Although I was a hockey fan first, for a long period of time I was actually a bigger fan of baseball (more specifically, of the Montreal Expos) than I was of hockey. Being a fan of baseball in the late 1970s and ’80s was a very different experience from being a hockey fan (then or now). One difference that always struck me was how the playoff structure in the two sports affected the definition of a “good season.” In Major League Baseball at that time, there were two leagues (National and American) and two divisions (East and West) in each league. Each division consisted of six (American) or 7 (National) teams. ONLY the top team in each division made it to postseason play. So 4 out of 26 teams (15%) made the playoffs.
Contrast that with the NHL. The 1979-80 NHL season saw the addition of 4 WHA franchises to the league, for a total of 21 teams. That season also saw the playoffs expand, moving to 16 teams for the first time. Thus, 76% of the teams in the NHL in the 1979-80 season made the playoffs. Even now, 16 of 30 teams (53%) qualify for post-season play. By contrast, today’s MLB sees only 8 of 30 teams (27%) qualifying for the playoffs.
What do these differences mean in terms of how you view your team? Well, in hockey, the criteria for “success” is generally viewed as, at the very least, making the playoffs. If your team has championship ambitions, of course, merely making the playoffs is not enough. Conference top-4 status, with home ice advantage in at least the first round, might be needed. But even an 8th place team can ride a couple of upsets deep into the playoffs, as the Canadians did a couple of seasons ago. And, of course, commentators often talk about the playoffs as being “a whole new season,” where “anything can happen.” So, take the Canadiens of last season. They finished in 6th place, but took the eventual Stanley Cup champion Boston Bruins to overtime of the 7th game of their first-round series before bowing out. Was that a “successful season?” Imagine for a moment that only the top 4 teams in each conference made the playoffs. The Habs would not have qualified. Same team, same level of play, same record, but no playoff berth. Successful season?
On the other hand, you have a sport like baseball. When I first started seriously watching baseball in the mid-1970s, the Expos were a very young franchise that had not had much success. But after a 1978 season that saw early promise dashed, the team excelled in 1979 from start to finish, their 95 wins placing them just 2 games behind division (and eventual World Series) champion Pittsburgh. Only 2 teams in all MLB won more games than the Expos that year (Pittsburgh and Milwaukee). But the Expos did not make the playoffs. Successful season? Of course it was. No baseball fan at that time looked at a playoff berth as the only measure of success. If they had, there would be only 4 successes and 22 failures.
The beauty of the MLB system, to me, is that you are forced to look beyond mere playoff qualification to define success. And I think that’s the way it should be. The problem with the NHL is that we have become too focused on making the playoffs. It’s as though we don’t trust the fans to come out to the rink or watch the game on television if we don’t hold out the hope of a playoff berth (where “anything can happen”) to motivate them. And, of course, the teams themselves have become heavily dependent on the playoffs, not just for the extra revenue the playoff games themselves bring, but also to drum up interest in a mediocre team during the regular season, when the “playoff race” starts after the all-star break (if not after Christmas!) It’s an interesting exercise to wonder what would happen to teams like Columbus or Carolina if only the top 4 teams in each conference made the playoffs. Would fan support erode if fans knew the team would have a long road ahead of them to reach elite status before they could even think about making the post-season? Are they fans of the team, or fans of a (potential) “playoff team?”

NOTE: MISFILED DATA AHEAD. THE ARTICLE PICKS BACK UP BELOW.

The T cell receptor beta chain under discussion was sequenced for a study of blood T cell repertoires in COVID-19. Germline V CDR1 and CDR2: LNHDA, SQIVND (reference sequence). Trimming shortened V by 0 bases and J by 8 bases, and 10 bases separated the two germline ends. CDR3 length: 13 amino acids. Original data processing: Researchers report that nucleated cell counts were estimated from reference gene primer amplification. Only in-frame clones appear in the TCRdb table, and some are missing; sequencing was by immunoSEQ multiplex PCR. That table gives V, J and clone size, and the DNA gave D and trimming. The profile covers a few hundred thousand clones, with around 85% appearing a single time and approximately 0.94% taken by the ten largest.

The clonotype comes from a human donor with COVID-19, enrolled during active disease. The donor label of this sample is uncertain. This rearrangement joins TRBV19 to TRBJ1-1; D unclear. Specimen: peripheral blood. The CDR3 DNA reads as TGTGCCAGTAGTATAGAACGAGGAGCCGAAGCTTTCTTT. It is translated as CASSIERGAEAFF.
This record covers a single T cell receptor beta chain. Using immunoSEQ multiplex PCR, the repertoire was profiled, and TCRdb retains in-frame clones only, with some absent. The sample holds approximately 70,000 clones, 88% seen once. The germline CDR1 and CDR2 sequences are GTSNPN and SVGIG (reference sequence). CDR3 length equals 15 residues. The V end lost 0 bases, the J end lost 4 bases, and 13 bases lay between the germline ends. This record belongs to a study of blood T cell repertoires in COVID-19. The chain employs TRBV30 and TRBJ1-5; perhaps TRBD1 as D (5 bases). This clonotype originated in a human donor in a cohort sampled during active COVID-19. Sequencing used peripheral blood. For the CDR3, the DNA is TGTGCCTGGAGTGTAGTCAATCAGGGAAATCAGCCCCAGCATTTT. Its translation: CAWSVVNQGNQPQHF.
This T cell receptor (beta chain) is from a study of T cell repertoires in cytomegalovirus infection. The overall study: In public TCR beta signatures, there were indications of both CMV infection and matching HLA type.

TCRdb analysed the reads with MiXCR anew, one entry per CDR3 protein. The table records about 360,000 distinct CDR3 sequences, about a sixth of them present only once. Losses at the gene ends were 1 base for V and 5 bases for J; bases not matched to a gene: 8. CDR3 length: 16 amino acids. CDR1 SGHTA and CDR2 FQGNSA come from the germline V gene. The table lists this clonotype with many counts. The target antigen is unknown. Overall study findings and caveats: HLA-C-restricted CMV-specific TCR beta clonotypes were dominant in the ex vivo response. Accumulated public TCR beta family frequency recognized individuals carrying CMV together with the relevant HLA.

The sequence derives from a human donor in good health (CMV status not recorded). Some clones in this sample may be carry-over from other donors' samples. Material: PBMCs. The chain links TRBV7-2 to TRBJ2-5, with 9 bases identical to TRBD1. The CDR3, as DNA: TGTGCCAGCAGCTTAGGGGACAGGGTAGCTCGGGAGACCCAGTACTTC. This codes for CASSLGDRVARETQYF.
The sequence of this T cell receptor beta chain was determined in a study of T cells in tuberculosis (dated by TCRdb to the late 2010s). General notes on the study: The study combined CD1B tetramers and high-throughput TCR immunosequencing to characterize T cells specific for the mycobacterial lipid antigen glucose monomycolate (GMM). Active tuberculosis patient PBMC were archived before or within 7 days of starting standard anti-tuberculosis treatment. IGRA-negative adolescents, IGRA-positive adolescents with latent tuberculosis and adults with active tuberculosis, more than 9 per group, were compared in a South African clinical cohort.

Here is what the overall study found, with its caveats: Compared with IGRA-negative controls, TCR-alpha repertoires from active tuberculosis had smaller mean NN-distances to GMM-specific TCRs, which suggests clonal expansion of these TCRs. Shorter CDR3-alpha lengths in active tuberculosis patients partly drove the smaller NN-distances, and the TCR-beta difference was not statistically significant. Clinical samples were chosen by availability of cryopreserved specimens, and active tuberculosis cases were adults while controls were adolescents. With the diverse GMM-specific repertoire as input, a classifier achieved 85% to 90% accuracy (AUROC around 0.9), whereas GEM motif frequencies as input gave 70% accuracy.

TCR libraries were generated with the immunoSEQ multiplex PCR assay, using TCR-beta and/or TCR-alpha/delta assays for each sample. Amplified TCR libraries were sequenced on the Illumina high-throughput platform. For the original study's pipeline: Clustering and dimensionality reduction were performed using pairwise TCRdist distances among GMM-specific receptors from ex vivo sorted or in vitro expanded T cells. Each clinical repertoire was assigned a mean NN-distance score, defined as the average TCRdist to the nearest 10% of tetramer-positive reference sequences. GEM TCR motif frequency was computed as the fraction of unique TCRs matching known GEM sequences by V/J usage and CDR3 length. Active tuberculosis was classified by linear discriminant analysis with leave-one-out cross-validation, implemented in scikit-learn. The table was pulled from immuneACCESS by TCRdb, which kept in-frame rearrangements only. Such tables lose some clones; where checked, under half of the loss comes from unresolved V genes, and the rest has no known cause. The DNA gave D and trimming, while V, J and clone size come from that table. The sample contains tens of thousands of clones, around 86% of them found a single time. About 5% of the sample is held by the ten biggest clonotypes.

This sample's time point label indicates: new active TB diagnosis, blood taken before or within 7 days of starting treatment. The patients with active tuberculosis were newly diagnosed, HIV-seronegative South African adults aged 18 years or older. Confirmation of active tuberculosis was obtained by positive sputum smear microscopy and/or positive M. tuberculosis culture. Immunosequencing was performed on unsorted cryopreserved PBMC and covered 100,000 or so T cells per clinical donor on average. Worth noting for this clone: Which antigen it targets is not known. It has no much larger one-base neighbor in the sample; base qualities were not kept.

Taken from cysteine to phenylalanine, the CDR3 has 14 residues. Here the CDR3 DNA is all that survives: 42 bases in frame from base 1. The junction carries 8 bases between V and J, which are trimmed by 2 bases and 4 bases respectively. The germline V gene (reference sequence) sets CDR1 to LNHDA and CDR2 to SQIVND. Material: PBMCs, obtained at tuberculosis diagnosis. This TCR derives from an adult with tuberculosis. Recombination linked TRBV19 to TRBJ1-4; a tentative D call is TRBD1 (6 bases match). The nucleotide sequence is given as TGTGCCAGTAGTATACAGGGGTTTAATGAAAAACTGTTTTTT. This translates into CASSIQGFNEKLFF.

I’ve been using MLB as a comparison. What if I used English soccer? In the English Premier League, there are no playoffs. The team at the top of the standings (or “table”, as they call it over there) is the league champion. That’s it, that’s all. Now, I know there are other elements to English soccer – there’s the guarantee of Champions League play for the top 4 clubs and the danger of relegation (what a great concept!) to keep up interest for the bottom-feeders. But still, there is only one league champion. They don’t feel the need to create a playoff system to give 4 or 8 teams a shot at a championship. If you finish 5th in the EPL, that’s an accomplishment and you don’t need a playoff berth to validate it. You were one of the best teams over the course of the season. You can hold your head high. That’s all you need.
Ultimately, I think that having too many teams make the playoffs is damaging for the league because it creates too many casual fans and it makes the league cater to them because the league comes to need them. I know that some people laugh at the fans of the Toronto Maple Leafs because they support the team no matter the quality of the on-ice product. I know some say that fans of unsuccessful teams should just stay away because management has no incentive to improve a bad team if it sells out every game and the TV ratings are good. But that is not what being a fan is about. (See my earlier post on cheering against your team for more of my thoughts on this.) If it takes the possibility of a playoff berth to motivate you to support the team, I have news for you. You are not a fan. And I don’t think the NHL should cater to your wishes over mine.
What do you think? Comments are welcome. I approve all comments that are not spam.